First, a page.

Look Out, Apple–The Future Of Web-Based Apps Is Here, And It’s Gorgeous

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A year or so ago, Wired declared that the web was dead–because everyone was moving to apps.

The rise of the app-economy has given huge power to gatekeepers like Apple that approve and distribute apps and then take a big cut of any revenue generated from them.

But now a new technology–HTML5–is threatening to disrupt the app market and put leverage back in the hands of content providers.


By allowing developers to build web-based applications that are nearly as rich and functional and cool as “native” apps that are built for a specific platform (namely, Apple, Android, or RIM).

The web-based version of Cut The Rope is the best game developed for a web browser so far. And it demonstrates how powerful and disruptive HTML5 could be to the app ecosystem.

We’ve never seen a game that has run as smoothly or emulated as well as it is on the iPhone in a web browser. But this version of Cut The Rope does.

In Cut The Rope you have to cut ropes attached to a piece of candy and swing that candy to Omnom, a cute little monster, somewhere on the screen. It’s deceptively simple, as the puzzles can actually be pretty challenging.

But unlike Angry Birds — on the Chrome app store — and other attempted ports of games like Bastion, the web-based version of this game runs smooth as silk. It never once slows down, it loads in seconds and the physics engine acts the way you’d expect it to act.

Even using a mouse — which might seem a little jarring at first — starts to become second nature over time.

These are the kind of standards we’ve come to expect from native applications. You’d have to write an app for a specific platform in order for it to run smoothly and deliver a top-notch experience, in the past. That means designing a game for the most popular platforms, if you want to make sure your game is noticed.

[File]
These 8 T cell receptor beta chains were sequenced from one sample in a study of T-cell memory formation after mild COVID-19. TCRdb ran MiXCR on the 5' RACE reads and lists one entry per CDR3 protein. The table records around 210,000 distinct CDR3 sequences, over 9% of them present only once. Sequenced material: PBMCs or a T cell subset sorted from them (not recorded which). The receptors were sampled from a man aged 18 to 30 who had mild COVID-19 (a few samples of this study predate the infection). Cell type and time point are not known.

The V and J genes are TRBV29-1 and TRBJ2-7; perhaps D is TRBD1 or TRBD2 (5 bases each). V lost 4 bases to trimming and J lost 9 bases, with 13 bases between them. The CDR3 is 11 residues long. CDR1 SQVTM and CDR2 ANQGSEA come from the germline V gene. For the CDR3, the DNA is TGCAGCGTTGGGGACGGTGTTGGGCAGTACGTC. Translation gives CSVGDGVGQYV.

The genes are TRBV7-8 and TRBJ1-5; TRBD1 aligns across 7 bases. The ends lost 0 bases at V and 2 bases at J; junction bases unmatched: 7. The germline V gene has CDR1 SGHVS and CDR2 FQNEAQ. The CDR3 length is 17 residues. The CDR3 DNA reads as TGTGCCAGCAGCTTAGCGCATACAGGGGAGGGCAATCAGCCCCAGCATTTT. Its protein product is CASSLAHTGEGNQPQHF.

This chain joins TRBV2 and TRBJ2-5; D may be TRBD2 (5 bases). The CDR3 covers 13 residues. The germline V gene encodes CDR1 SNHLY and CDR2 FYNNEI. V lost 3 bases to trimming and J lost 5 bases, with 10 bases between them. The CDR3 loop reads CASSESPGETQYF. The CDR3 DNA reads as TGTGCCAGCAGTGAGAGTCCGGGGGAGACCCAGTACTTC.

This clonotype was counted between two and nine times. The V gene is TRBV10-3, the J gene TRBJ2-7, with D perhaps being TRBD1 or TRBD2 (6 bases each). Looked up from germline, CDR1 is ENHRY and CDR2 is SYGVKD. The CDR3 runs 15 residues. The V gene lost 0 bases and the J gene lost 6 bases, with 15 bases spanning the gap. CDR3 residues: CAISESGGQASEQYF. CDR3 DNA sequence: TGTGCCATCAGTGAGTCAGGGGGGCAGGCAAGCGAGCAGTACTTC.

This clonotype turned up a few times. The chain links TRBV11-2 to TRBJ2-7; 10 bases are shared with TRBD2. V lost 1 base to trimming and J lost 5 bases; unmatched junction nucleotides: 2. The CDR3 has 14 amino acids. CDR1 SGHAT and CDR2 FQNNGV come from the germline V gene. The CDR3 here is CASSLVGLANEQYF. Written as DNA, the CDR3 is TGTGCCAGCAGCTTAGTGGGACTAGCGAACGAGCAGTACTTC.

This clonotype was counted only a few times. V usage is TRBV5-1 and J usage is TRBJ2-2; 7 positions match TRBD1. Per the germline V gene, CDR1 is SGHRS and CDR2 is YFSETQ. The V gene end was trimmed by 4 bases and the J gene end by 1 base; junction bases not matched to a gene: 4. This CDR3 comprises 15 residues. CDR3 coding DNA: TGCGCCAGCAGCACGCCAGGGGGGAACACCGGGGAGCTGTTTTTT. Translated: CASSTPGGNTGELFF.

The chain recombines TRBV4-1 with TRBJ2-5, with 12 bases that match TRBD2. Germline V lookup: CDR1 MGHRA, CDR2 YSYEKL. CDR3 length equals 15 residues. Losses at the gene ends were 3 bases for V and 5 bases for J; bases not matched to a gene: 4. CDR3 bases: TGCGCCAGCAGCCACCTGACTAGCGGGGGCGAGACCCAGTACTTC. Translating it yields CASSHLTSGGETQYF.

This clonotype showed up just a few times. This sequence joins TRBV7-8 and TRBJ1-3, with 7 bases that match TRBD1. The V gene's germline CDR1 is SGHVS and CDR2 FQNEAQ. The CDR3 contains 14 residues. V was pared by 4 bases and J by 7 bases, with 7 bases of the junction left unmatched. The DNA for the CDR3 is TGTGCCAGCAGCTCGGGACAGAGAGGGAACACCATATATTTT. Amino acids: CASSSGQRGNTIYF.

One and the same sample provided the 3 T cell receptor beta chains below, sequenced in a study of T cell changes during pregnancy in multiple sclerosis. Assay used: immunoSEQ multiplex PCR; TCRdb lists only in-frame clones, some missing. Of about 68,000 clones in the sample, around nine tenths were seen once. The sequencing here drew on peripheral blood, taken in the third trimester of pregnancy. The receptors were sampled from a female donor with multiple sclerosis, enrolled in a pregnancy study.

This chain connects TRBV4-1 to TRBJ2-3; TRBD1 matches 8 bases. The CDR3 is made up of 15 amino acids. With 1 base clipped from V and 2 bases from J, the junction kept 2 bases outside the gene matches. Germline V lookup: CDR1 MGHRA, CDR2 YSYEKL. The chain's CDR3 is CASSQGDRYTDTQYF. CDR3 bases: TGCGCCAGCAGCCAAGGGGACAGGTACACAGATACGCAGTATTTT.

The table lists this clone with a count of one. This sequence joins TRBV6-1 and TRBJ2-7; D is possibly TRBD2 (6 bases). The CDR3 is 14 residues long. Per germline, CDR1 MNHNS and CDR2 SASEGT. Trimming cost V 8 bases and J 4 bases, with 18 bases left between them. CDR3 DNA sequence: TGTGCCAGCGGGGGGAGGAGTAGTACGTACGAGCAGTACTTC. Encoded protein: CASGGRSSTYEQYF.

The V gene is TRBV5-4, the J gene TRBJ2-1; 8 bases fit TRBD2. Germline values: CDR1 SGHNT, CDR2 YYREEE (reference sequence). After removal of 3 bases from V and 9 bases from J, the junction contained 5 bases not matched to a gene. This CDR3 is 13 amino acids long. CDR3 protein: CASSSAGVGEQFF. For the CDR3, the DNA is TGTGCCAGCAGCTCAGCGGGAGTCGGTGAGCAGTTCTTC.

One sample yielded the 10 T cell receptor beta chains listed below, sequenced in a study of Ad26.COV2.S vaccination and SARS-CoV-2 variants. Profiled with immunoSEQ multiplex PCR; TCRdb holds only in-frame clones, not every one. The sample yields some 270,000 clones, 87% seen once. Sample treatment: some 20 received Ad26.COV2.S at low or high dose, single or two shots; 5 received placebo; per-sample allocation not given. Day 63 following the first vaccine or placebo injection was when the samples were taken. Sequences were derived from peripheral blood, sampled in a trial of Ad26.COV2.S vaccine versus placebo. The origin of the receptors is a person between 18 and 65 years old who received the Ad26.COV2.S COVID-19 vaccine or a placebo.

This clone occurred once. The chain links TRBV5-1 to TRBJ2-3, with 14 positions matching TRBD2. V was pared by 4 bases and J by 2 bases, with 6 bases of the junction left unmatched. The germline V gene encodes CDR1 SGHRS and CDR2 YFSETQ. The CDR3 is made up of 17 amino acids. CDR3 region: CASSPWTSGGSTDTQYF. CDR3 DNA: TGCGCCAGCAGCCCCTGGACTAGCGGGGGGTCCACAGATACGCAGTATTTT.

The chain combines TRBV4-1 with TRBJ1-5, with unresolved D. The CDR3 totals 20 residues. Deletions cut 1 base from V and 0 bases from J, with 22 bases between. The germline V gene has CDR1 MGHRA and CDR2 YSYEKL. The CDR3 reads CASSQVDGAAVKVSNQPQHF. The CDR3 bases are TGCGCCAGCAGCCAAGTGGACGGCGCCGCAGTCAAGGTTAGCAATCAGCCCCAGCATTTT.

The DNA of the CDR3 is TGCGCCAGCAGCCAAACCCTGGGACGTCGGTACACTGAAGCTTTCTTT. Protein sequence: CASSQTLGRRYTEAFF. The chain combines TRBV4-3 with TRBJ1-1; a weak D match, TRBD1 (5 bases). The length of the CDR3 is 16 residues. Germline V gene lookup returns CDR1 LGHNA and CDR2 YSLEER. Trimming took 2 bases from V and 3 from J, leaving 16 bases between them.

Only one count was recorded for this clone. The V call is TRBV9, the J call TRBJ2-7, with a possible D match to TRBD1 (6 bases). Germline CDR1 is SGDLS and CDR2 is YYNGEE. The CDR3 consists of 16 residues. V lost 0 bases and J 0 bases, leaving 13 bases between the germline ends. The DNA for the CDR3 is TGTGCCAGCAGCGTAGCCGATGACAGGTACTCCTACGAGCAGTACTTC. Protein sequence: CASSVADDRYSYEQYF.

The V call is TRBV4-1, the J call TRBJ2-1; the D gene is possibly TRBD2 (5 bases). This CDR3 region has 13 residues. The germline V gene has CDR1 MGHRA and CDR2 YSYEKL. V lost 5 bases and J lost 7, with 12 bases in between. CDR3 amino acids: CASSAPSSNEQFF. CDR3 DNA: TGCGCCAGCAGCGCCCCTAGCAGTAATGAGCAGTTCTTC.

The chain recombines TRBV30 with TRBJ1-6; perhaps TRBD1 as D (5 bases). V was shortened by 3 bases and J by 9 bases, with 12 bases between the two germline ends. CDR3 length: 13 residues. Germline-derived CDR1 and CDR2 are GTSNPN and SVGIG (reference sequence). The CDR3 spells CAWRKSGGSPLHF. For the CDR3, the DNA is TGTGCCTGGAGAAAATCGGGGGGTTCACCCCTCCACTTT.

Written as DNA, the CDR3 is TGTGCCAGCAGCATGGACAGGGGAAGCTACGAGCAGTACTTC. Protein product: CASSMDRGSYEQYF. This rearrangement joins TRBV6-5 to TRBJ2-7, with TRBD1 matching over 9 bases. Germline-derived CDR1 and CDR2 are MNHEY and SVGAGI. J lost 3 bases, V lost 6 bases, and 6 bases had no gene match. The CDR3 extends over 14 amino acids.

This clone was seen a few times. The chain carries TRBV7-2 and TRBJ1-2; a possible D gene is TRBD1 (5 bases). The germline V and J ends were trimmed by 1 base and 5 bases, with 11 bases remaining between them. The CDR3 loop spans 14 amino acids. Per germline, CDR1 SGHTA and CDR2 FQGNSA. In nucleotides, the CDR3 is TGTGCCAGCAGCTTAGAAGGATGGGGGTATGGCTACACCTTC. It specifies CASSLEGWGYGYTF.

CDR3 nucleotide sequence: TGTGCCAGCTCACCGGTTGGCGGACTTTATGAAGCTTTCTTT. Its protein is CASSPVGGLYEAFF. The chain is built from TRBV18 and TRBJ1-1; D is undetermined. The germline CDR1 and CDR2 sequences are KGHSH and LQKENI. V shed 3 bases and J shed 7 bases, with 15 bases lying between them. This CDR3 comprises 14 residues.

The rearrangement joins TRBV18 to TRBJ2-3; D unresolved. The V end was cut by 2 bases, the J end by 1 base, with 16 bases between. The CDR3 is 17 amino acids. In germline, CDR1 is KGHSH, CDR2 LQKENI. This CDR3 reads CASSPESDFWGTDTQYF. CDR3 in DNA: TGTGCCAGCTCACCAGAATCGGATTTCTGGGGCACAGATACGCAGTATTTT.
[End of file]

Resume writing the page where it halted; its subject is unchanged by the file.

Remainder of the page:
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With native apps, what we have ended up with is a two-horse platform race — Apple’s iPhone operating system and Google’s Android operating system. You have to build your game for the iPhone if you want to get the most traction, and then port it over to Android. That’s made it hard for additional smartphone platforms — like Windows Phone or the BlackBerry operating system — to spring up.

If this simple version of Cut The Rope is any kind of indication, that notion could vanish pretty quickly.

The web-based version of Cut The Rope is based off JavaScript and HTML5 — the next evolution of the web-based programming language HTML. It’s touted as a revolutionary new programming tool that could replace native applications like those seen on the iPhone.

If you view the game on a mobile device that supports HTML5 — like your iPhone — you’ll find the game loads immediately and with little concern. At first glance, it seems like it’s a carbon copy of what you’ll find on your desktop — the animations are smooth and the music and sound quality is just as good.

(Unfortunately, you can’t play it yet because it requires a mouse, but you can bet that’s an easy fix. HTML5 Games like Ninja Rope already support touch-based controls.)

That means you could run this game on a WebOS phone like the Pre 3. Or a Windows Phone. Or any kind of phone that supports HTML5.

We said earlier this week that HTML5 would replace the majority of native applications over the next 3 to 5 years, but it was not ready for prime time just yet. Here are some of the reasons why:

  • HTML5 will allow online software and content — not just games — to be much more interactive and richer.
  • HTML5 apps are cheaper to make because they’re cross-platform. With HTML5, you can develop an app once and be up and running on every platform.
  • Engineers are more comfortable with developing HTML5 apps, according to Romain Goyet, CTO of app development company Applidium
  • The proliferation of HTML5 apps will reduce the power of app gatekeepers like Apple and shift the balance of power back toward content providers instead of app distributors.

(If you want to learn more about HTML5, you check out our in-depth report about the future of the platform.)

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This whole Cut The Rope thing seems like a branding experiment designed to show how easy it is to port a game to a web-based programming language. It’s a pet project for Microsoft, which is trying to tout the browser capabilities built into its new version of Internet Explorer.

Even for a branding experiment, though, it’s really exciting to see just how powerful the platform can be. Time to get excited.